Humiliating afternoon for Walsham
Tony MarcantonioSutton & Epsom 55, N Walsham 15: So much for the hoped for barnstorming finish to the Vikings' season - it just did not happen. For 40 minutes they were in contention but then for 25 their performance, against a side already relegated, was quite frankly abysmal and for the travelling supporters it was humiliating to watch.Tony Marcantonio
So much for the hoped for barnstorming finish to the Vikings' season - it just did not happen.
For 40 minutes they were in contention but then for 25 their performance, against a side already relegated, was quite frankly abysmal and for the travelling supporters it was humiliating to watch.
Late changes through injury, both Alex Soutar and Pena Sokia failing to recover, and the non-availability of Adie Ball, Shaun Woodhouse and Ed Elvin, meant wholesale changes, but should not be held up as a reason or excuse for the defeat or the size of it.
Having been in contention for most of the first half and only seven points adrift at the break, Walsham should have been in prime position. But then the hosts were allowed to run riot, crossing the line five times as they took advantage of some of the sloppiest tackling imaginable.
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Right from the start Walsham were on the back foot, losing possession in midfield, conceding a five metre line out and the first, converted try from a catch and drive.
Walsham struck back quickly with a break down the right, Tom Holt making the big yards before passing to hooker Mark McCall to touch down. Play was quickly moved back towards the Walsham line and the ball, which should have been cleared first time, was instead passed to an under pressure Holt who scuffed his kick into Sutton hands and the second try was on the board.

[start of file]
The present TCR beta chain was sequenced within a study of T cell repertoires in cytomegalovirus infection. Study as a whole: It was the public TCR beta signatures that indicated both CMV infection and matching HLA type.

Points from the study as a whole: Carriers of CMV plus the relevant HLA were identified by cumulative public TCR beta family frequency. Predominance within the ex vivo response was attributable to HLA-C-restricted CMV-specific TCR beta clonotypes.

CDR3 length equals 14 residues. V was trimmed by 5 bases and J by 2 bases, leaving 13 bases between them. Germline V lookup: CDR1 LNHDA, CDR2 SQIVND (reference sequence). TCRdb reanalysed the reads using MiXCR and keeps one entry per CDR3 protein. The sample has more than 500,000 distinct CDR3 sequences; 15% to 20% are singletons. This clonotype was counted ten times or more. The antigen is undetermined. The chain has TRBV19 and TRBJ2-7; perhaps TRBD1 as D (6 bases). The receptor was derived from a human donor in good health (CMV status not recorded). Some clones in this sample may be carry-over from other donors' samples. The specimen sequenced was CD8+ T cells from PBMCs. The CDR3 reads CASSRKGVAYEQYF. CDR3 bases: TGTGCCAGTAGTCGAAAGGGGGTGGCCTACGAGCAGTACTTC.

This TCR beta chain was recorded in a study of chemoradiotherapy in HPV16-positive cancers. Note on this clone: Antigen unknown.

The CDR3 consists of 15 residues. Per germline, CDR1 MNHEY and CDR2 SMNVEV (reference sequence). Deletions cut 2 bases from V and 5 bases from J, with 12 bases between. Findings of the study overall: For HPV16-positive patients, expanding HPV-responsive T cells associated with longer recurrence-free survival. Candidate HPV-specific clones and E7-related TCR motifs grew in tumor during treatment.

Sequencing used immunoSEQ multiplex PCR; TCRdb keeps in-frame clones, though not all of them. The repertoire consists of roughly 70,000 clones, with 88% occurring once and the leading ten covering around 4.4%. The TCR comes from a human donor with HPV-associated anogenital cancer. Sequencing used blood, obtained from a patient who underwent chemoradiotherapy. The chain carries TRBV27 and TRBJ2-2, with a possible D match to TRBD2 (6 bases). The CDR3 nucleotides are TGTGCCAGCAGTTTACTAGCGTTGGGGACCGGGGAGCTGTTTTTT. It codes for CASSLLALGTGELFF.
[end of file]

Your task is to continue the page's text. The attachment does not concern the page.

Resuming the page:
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Play then settled down and neither side was able to make much impression but Walsham were doing most of the attacking, their only reward being three points from the first of two penalty attempts by Rhys Davies-Horne.
Walsham lost Josh Goldspink to the sin-bin for rashly launching himself over the top of a ruck and from the resulting penalty another catch and drive netted a further five points for Sutton. With play in midfield Ian Young made an interception and went all the way to score between the posts, the conversion bringing the gap down to four.
Both sides had penalty attempts in the five minutes before the break, only Sutton's succeeding.
Goldspink failed to return after the break, a back strain curtailing his involvement and Ian Webster making a rare appearance.
But any chance Walsham had of taking anything from the game ended four minutes into the half when another catch and drive developed into a ruck and a Sutton player rolled off the side to score.
Walsham came close to scoring when a neat chipped ball from Holt narrowly escaped the grasp of Shane van Vuuren. The winger, one of the few to emerge with much credit from the second half, nearly made it a second time with a solo break but his attempted chip ahead just failed to clear the defender.
Walsham were hit hard when one of their most aggressive players, McCall, was stretchered off with damaged knee ligaments. Dom Roberts moved across to replace him and Ben Campbell went to tight head.
The rot had set in however and before the third quarter was over Sutton, thanks to some woeful tackling, had three further tries, two converted, on the board. The Walsham backline had to be reorganised when Jamie Burroughs was sidelined with the recurrence of an old shoulder injury.
Almost every time Sutton gained possession they looked likely to score, one breakaway ending short when the ball carrier, having outpaced the cover, lost his footing. The loss of Bruce van Poortvliet, who limped off with an ankle injury, reduced Walsham to 14 but amazingly the defence tightened up and there were no further scores.
Although the collective performance fell well below the standard expected there were some individual ones worthy of comment. Prop Roberts, making just his fourth start, defied a damaged hand to finish the game while the outstanding last ditch defence of Young and Davies-Horne prevented an even heavier defeat.